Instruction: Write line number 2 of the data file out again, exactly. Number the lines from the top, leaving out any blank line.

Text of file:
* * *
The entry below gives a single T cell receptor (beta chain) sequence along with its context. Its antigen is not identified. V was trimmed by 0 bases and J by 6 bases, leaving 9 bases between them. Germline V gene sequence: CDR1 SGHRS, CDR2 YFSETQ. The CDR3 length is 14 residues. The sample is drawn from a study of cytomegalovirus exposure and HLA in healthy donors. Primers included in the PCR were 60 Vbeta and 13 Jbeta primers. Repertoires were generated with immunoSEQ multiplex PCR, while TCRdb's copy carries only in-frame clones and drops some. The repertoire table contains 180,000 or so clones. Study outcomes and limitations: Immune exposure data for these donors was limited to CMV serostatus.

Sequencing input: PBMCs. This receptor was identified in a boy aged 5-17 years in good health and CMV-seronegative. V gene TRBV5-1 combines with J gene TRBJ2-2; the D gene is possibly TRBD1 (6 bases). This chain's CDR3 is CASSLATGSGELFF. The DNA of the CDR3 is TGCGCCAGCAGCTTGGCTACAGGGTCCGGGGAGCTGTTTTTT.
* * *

Sequencing input: PBMCs. This receptor was identified in a boy aged 5-17 years in good health and CMV-seronegative. V gene TRBV5-1 combines with J gene TRBJ2-2; the D gene is possibly TRBD1 (6 bases). This chain's CDR3 is CASSLATGSGELFF. The DNA of the CDR3 is TGCGCCAGCAGCTTGGCTACAGGGTCCGGGGAGCTGTTTTTT.